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Eye Care

Daily eye care is important to keep your eyes healthy. Proper hygiene and preventive eye care will help you avoid problems like eyestrain, irritations, infection, and injuries.

How do I avoid eyestrain?

Some children and adults need glasses to avoid eyestrain when reading or doing close-up work. Some people with dry eyes feel discomfort or strain when they read, drive, watch TV, or look at a computer screen because they blink less during these activities. Glasses, contact lenses, lubricating eyedrops, medicines, or surgery may help with these symptoms.

How do I keep my eyes free from irritations and infections?

  • Wash your face regularly to keep the area around the eyes clean.
  • Remove all eye makeup before going to bed.
  • Do not use test makeup at cosmetic displays.
  • Avoid touching your eyes with dirty hands. Wash your hands regularly, especially after going to the bathroom, coughing into your hands, or blowing your nose. It is also important to wash your hands after handling food such as raw chicken or raw meat. And wash your hands after taking care of someone who is ill.

How can I help prevent eye injuries?

To protect your eyes you can:

  • Wear sunglasses that give 100% UVA and UVB protection from ultraviolet rays when you are in the sun or using a sunlamp.
  • Get shatterproof lens in your regular glasses.
  • Wear safety glasses when you work with tools, machinery, chemicals, or bungee cords.
  • Avoid scratching your eye with cosmetic applicators and brushes.
  • Shield your eyes when you use aerosol sprays.
  • Wear proper sports eye guards and face masks when you play sports or participate in activities such as paintball.
  • Avoid giving toys that shoot or fly to young children. Do not let children use fireworks without close adult supervision.
  • Keep kitchen utensils, desk supplies, and personal-use items out of the reach of children.

Prompt medical care of an eye injury may prevent loss of sight.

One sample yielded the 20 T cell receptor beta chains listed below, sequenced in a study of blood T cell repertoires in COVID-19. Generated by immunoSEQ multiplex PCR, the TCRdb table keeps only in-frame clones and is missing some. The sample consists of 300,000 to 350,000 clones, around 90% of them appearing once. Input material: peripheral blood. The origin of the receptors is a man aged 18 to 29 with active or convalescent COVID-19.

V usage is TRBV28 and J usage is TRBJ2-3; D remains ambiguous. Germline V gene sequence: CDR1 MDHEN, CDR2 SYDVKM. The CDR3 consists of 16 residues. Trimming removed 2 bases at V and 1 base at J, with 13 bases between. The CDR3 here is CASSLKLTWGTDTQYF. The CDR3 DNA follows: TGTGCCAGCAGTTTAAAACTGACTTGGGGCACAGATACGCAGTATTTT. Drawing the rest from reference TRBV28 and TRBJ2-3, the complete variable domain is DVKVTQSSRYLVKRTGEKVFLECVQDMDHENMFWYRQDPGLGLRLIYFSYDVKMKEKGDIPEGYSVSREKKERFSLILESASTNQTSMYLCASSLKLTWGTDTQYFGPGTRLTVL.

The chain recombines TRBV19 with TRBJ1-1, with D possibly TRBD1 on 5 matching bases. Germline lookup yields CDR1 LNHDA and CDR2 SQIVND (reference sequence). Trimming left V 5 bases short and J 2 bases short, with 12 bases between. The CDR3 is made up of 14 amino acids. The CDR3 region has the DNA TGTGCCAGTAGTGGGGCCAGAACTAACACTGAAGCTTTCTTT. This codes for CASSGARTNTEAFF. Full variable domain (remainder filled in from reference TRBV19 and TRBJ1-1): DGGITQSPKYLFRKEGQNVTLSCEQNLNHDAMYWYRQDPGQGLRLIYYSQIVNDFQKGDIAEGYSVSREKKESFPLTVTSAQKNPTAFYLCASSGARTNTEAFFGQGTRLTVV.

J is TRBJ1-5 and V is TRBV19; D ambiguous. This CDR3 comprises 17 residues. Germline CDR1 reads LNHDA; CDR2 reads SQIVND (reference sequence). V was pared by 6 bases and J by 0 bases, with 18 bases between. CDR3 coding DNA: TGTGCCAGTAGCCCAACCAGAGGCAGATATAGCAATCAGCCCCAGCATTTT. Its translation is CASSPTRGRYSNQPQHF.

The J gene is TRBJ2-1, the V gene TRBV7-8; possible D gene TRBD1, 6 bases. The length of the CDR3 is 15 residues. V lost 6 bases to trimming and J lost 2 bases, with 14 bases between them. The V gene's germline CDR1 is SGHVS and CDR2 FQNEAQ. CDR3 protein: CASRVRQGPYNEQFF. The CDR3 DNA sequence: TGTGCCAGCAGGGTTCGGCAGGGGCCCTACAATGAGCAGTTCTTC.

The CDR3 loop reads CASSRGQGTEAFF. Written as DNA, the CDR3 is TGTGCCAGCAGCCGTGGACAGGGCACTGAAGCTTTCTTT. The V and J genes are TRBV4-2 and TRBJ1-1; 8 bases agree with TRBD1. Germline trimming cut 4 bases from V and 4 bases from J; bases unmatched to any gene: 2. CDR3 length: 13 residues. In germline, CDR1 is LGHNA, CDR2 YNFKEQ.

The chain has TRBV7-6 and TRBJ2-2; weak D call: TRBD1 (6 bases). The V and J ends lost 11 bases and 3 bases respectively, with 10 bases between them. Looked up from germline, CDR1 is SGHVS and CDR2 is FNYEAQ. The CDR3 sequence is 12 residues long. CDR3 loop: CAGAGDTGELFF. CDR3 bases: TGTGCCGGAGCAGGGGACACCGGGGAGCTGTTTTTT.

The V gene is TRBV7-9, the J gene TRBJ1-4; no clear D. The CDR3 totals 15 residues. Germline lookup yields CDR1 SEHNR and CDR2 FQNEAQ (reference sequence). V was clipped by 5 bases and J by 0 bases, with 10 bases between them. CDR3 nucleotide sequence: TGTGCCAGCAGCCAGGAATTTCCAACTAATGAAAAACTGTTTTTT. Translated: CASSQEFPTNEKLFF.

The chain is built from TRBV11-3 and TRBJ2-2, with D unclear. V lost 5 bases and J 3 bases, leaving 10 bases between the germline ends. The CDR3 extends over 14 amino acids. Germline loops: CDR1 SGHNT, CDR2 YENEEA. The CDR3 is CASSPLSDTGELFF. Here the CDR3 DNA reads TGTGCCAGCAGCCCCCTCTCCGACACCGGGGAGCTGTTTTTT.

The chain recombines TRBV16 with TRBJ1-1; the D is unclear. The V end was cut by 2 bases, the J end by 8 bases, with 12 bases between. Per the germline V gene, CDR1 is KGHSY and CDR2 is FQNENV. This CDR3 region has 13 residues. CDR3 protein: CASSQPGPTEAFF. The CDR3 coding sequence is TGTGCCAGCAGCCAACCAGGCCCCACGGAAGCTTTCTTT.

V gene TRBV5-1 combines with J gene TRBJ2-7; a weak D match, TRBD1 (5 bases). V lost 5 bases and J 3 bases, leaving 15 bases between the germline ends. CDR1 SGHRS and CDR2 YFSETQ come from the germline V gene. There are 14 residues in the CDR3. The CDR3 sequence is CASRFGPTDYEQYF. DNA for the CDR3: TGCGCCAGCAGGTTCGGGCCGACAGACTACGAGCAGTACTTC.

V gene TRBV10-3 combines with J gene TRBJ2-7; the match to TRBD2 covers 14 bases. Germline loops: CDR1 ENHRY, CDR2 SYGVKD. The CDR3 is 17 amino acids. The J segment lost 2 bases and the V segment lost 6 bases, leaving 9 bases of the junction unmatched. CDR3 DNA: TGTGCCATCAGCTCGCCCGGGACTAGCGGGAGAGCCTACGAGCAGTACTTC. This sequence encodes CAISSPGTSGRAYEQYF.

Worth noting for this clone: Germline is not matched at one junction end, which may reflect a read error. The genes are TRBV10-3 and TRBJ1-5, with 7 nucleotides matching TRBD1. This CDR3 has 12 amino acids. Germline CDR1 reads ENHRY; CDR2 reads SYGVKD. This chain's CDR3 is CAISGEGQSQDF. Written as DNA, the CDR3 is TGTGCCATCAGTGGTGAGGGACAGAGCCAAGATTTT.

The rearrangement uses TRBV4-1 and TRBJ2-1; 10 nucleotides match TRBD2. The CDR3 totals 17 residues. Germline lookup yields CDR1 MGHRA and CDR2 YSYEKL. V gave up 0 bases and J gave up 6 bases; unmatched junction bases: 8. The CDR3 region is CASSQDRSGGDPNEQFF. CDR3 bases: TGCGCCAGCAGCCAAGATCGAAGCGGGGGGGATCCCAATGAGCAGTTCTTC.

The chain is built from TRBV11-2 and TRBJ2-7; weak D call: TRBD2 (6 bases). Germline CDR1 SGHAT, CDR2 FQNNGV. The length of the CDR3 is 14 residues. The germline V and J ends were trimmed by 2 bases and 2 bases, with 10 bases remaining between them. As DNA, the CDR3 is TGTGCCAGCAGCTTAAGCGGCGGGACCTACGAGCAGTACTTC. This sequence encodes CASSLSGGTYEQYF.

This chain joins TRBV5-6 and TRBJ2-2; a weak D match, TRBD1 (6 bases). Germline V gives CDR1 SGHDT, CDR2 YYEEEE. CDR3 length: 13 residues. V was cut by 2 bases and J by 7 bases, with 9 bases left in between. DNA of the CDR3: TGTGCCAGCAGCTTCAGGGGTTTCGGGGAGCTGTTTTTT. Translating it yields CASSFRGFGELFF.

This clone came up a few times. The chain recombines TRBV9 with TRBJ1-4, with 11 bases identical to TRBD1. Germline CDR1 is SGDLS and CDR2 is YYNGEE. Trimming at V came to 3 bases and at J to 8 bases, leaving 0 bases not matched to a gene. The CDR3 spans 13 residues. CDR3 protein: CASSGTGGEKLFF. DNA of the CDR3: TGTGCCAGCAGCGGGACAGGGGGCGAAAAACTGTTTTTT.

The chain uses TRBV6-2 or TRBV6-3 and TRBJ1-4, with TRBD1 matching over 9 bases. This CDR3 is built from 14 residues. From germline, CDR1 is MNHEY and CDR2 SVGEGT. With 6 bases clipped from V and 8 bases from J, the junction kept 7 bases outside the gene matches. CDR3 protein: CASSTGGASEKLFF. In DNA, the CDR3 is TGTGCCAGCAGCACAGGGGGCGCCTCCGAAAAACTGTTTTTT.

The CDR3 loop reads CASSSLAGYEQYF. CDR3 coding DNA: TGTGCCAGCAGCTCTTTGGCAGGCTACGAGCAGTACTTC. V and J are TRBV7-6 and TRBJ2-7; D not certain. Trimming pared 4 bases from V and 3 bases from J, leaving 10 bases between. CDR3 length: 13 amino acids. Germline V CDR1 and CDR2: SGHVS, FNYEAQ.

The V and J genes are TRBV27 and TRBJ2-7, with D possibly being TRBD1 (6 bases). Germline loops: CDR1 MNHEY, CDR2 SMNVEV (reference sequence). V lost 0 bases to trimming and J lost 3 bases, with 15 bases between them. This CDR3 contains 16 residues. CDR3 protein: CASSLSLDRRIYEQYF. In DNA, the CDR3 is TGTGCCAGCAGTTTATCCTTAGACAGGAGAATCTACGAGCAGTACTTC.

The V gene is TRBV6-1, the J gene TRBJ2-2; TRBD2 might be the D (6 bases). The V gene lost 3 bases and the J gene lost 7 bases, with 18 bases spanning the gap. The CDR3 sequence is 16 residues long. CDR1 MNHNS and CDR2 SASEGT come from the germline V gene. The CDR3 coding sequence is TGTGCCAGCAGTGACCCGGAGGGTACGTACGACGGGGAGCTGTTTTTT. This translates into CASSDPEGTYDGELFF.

When should I see my eye care provider?

See your eye care provider if you are concerned about your vision. Regular eye exams and vision tests are important. They help correct vision problems and can detect eye disease early. Even if you do not have any eye problems you should have eye exams regularly. If you don’t have symptoms, the American Academy of Ophthalmology recommends that you have an eye exam according to the following schedule:

  • Any child who fails a school vision screening test
  • Ages 20 to 29: at least once during this time
  • Ages 30 to 39: at least twice during this time
  • Ages 40 to 64: every 2 to 4 years
  • Age 65 or older: every 1 to 2 years

Your eye care provider may recommend a different schedule if you have certain eye problems, diabetes, or risk factors for glaucoma.

See your eye care provider right away if you have any of the following symptoms:

  • complete or partial loss of vision
  • flashes of light or floating spots or lines in your vision
  • new eye pain or sensitivity to light
  • pain when moving the eyes
  • double vision
  • halos around light
  • a pupil that has an irregular shape or is a different size than the other pupil
  • severe redness, itching, burning, or tearing
  • thick greenish or white discharge from the eye
  • blurred vision that lasts more then a few minutes
  • injury to your eye from burns, chemical exposure, or a foreign body in the eye
Reviewed for medical accuracy by faculty at the Wilmer Eye Institute at Johns Hopkins. Web site: http://www.hopkinsmedicine.org/wilmer/
Developed by RelayHealth.
Published by RelayHealth.
Last modified: 2011-05-23
Last reviewed: 2010-10-18
This content is reviewed periodically and is subject to change as new health information becomes available. The information is intended to inform and educate and is not a replacement for medical evaluation, advice, diagnosis or treatment by a healthcare professional.
© 2011 RelayHealth and/or its affiliates. All rights reserved.
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